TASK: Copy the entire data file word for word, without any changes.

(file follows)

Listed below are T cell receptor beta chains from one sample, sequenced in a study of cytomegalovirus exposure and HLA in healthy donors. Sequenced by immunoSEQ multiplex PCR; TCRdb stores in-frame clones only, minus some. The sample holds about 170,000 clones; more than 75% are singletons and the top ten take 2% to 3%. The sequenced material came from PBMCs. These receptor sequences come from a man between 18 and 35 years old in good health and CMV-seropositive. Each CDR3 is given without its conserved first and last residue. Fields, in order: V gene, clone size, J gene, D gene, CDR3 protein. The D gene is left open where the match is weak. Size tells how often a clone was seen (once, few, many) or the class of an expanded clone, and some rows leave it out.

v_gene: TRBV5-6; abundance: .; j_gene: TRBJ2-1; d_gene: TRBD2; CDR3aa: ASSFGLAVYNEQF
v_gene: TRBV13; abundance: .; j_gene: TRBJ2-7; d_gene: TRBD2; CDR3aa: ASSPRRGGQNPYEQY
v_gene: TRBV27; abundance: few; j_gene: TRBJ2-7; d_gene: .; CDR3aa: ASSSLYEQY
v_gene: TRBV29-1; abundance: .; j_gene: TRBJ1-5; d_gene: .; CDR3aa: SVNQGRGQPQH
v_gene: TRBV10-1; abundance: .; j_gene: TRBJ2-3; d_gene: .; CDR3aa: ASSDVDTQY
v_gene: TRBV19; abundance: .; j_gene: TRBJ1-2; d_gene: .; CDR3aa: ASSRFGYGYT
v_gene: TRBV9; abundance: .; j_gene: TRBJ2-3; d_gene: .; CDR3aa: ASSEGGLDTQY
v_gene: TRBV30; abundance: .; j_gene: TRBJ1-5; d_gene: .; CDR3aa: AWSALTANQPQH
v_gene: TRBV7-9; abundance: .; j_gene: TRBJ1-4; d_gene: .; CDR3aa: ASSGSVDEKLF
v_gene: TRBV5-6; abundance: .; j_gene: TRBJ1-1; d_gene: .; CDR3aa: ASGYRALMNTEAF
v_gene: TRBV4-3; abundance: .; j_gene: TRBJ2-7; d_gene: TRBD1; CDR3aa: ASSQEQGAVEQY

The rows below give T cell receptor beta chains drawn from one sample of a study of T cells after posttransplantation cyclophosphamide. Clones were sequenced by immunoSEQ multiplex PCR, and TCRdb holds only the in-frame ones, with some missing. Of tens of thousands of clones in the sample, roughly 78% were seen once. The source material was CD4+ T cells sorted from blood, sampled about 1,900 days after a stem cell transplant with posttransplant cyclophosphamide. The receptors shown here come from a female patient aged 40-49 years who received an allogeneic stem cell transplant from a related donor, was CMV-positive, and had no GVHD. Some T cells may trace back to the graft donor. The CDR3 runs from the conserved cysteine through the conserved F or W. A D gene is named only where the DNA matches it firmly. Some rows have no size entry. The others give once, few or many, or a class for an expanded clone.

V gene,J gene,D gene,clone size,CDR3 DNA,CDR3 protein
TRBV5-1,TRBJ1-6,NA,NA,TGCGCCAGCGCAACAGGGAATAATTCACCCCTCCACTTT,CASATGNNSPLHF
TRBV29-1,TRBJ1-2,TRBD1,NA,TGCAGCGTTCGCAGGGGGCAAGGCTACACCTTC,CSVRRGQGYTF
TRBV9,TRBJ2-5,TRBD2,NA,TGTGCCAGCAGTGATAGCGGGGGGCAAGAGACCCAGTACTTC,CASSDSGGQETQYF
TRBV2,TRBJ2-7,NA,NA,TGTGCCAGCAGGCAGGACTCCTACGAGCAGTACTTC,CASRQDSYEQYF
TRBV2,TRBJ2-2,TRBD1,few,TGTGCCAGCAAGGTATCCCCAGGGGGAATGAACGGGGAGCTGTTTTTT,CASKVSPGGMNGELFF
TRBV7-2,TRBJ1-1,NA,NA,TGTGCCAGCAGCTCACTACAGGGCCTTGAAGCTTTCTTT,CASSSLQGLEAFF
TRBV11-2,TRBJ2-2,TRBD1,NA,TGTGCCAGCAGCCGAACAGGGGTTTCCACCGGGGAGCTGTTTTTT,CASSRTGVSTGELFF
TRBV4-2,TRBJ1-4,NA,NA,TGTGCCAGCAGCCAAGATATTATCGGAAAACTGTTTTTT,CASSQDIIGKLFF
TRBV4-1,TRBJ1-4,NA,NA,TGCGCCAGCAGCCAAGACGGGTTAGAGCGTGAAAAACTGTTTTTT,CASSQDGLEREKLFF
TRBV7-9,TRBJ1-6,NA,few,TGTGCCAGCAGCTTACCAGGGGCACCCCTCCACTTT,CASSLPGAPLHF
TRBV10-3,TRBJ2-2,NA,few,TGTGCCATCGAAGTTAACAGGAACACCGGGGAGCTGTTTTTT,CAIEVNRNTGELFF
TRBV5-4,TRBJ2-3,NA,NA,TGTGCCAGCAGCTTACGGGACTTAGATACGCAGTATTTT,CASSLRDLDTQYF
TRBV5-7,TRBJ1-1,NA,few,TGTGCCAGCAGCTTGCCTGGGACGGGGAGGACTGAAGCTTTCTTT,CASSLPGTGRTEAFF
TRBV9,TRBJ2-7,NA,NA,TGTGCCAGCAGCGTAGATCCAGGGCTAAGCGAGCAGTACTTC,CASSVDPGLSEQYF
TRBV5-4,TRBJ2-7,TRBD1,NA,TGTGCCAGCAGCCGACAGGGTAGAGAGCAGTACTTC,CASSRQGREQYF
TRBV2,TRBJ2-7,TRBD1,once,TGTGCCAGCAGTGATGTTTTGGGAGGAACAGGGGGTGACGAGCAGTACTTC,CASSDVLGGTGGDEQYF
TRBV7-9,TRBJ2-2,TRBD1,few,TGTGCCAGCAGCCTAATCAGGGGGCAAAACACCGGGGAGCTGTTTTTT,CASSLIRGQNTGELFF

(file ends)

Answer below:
Listed below are T cell receptor beta chains from one sample, sequenced in a study of cytomegalovirus exposure and HLA in healthy donors. Sequenced by immunoSEQ multiplex PCR; TCRdb stores in-frame clones only, minus some. The sample holds about 170,000 clones; more than 75% are singletons and the top ten take 2% to 3%. The sequenced material came from PBMCs. These receptor sequences come from a man between 18 and 35 years old in good health and CMV-seropositive. Each CDR3 is given without its conserved first and last residue. Fields, in order: V gene, clone size, J gene, D gene, CDR3 protein. The D gene is left open where the match is weak. Size tells how often a clone was seen (once, few, many) or the class of an expanded clone, and some rows leave it out.

v_gene: TRBV5-6; abundance: .; j_gene: TRBJ2-1; d_gene: TRBD2; CDR3aa: ASSFGLAVYNEQF
v_gene: TRBV13; abundance: .; j_gene: TRBJ2-7; d_gene: TRBD2; CDR3aa: ASSPRRGGQNPYEQY
v_gene: TRBV27; abundance: few; j_gene: TRBJ2-7; d_gene: .; CDR3aa: ASSSLYEQY
v_gene: TRBV29-1; abundance: .; j_gene: TRBJ1-5; d_gene: .; CDR3aa: SVNQGRGQPQH
v_gene: TRBV10-1; abundance: .; j_gene: TRBJ2-3; d_gene: .; CDR3aa: ASSDVDTQY
v_gene: TRBV19; abundance: .; j_gene: TRBJ1-2; d_gene: .; CDR3aa: ASSRFGYGYT
v_gene: TRBV9; abundance: .; j_gene: TRBJ2-3; d_gene: .; CDR3aa: ASSEGGLDTQY
v_gene: TRBV30; abundance: .; j_gene: TRBJ1-5; d_gene: .; CDR3aa: AWSALTANQPQH
v_gene: TRBV7-9; abundance: .; j_gene: TRBJ1-4; d_gene: .; CDR3aa: ASSGSVDEKLF
v_gene: TRBV5-6; abundance: .; j_gene: TRBJ1-1; d_gene: .; CDR3aa: ASGYRALMNTEAF
v_gene: TRBV4-3; abundance: .; j_gene: TRBJ2-7; d_gene: TRBD1; CDR3aa: ASSQEQGAVEQY

The rows below give T cell receptor beta chains drawn from one sample of a study of T cells after posttransplantation cyclophosphamide. Clones were sequenced by immunoSEQ multiplex PCR, and TCRdb holds only the in-frame ones, with some missing. Of tens of thousands of clones in the sample, roughly 78% were seen once. The source material was CD4+ T cells sorted from blood, sampled about 1,900 days after a stem cell transplant with posttransplant cyclophosphamide. The receptors shown here come from a female patient aged 40-49 years who received an allogeneic stem cell transplant from a related donor, was CMV-positive, and had no GVHD. Some T cells may trace back to the graft donor. The CDR3 runs from the conserved cysteine through the conserved F or W. A D gene is named only where the DNA matches it firmly. Some rows have no size entry. The others give once, few or many, or a class for an expanded clone.

V gene,J gene,D gene,clone size,CDR3 DNA,CDR3 protein
TRBV5-1,TRBJ1-6,NA,NA,TGCGCCAGCGCAACAGGGAATAATTCACCCCTCCACTTT,CASATGNNSPLHF
TRBV29-1,TRBJ1-2,TRBD1,NA,TGCAGCGTTCGCAGGGGGCAAGGCTACACCTTC,CSVRRGQGYTF
TRBV9,TRBJ2-5,TRBD2,NA,TGTGCCAGCAGTGATAGCGGGGGGCAAGAGACCCAGTACTTC,CASSDSGGQETQYF
TRBV2,TRBJ2-7,NA,NA,TGTGCCAGCAGGCAGGACTCCTACGAGCAGTACTTC,CASRQDSYEQYF
TRBV2,TRBJ2-2,TRBD1,few,TGTGCCAGCAAGGTATCCCCAGGGGGAATGAACGGGGAGCTGTTTTTT,CASKVSPGGMNGELFF
TRBV7-2,TRBJ1-1,NA,NA,TGTGCCAGCAGCTCACTACAGGGCCTTGAAGCTTTCTTT,CASSSLQGLEAFF
TRBV11-2,TRBJ2-2,TRBD1,NA,TGTGCCAGCAGCCGAACAGGGGTTTCCACCGGGGAGCTGTTTTTT,CASSRTGVSTGELFF
TRBV4-2,TRBJ1-4,NA,NA,TGTGCCAGCAGCCAAGATATTATCGGAAAACTGTTTTTT,CASSQDIIGKLFF
TRBV4-1,TRBJ1-4,NA,NA,TGCGCCAGCAGCCAAGACGGGTTAGAGCGTGAAAAACTGTTTTTT,CASSQDGLEREKLFF
TRBV7-9,TRBJ1-6,NA,few,TGTGCCAGCAGCTTACCAGGGGCACCCCTCCACTTT,CASSLPGAPLHF
TRBV10-3,TRBJ2-2,NA,few,TGTGCCATCGAAGTTAACAGGAACACCGGGGAGCTGTTTTTT,CAIEVNRNTGELFF
TRBV5-4,TRBJ2-3,NA,NA,TGTGCCAGCAGCTTACGGGACTTAGATACGCAGTATTTT,CASSLRDLDTQYF
TRBV5-7,TRBJ1-1,NA,few,TGTGCCAGCAGCTTGCCTGGGACGGGGAGGACTGAAGCTTTCTTT,CASSLPGTGRTEAFF
TRBV9,TRBJ2-7,NA,NA,TGTGCCAGCAGCGTAGATCCAGGGCTAAGCGAGCAGTACTTC,CASSVDPGLSEQYF
TRBV5-4,TRBJ2-7,TRBD1,NA,TGTGCCAGCAGCCGACAGGGTAGAGAGCAGTACTTC,CASSRQGREQYF
TRBV2,TRBJ2-7,TRBD1,once,TGTGCCAGCAGTGATGTTTTGGGAGGAACAGGGGGTGACGAGCAGTACTTC,CASSDVLGGTGGDEQYF
TRBV7-9,TRBJ2-2,TRBD1,few,TGTGCCAGCAGCCTAATCAGGGGGCAAAACACCGGGGAGCTGTTTTTT,CASSLIRGQNTGELFF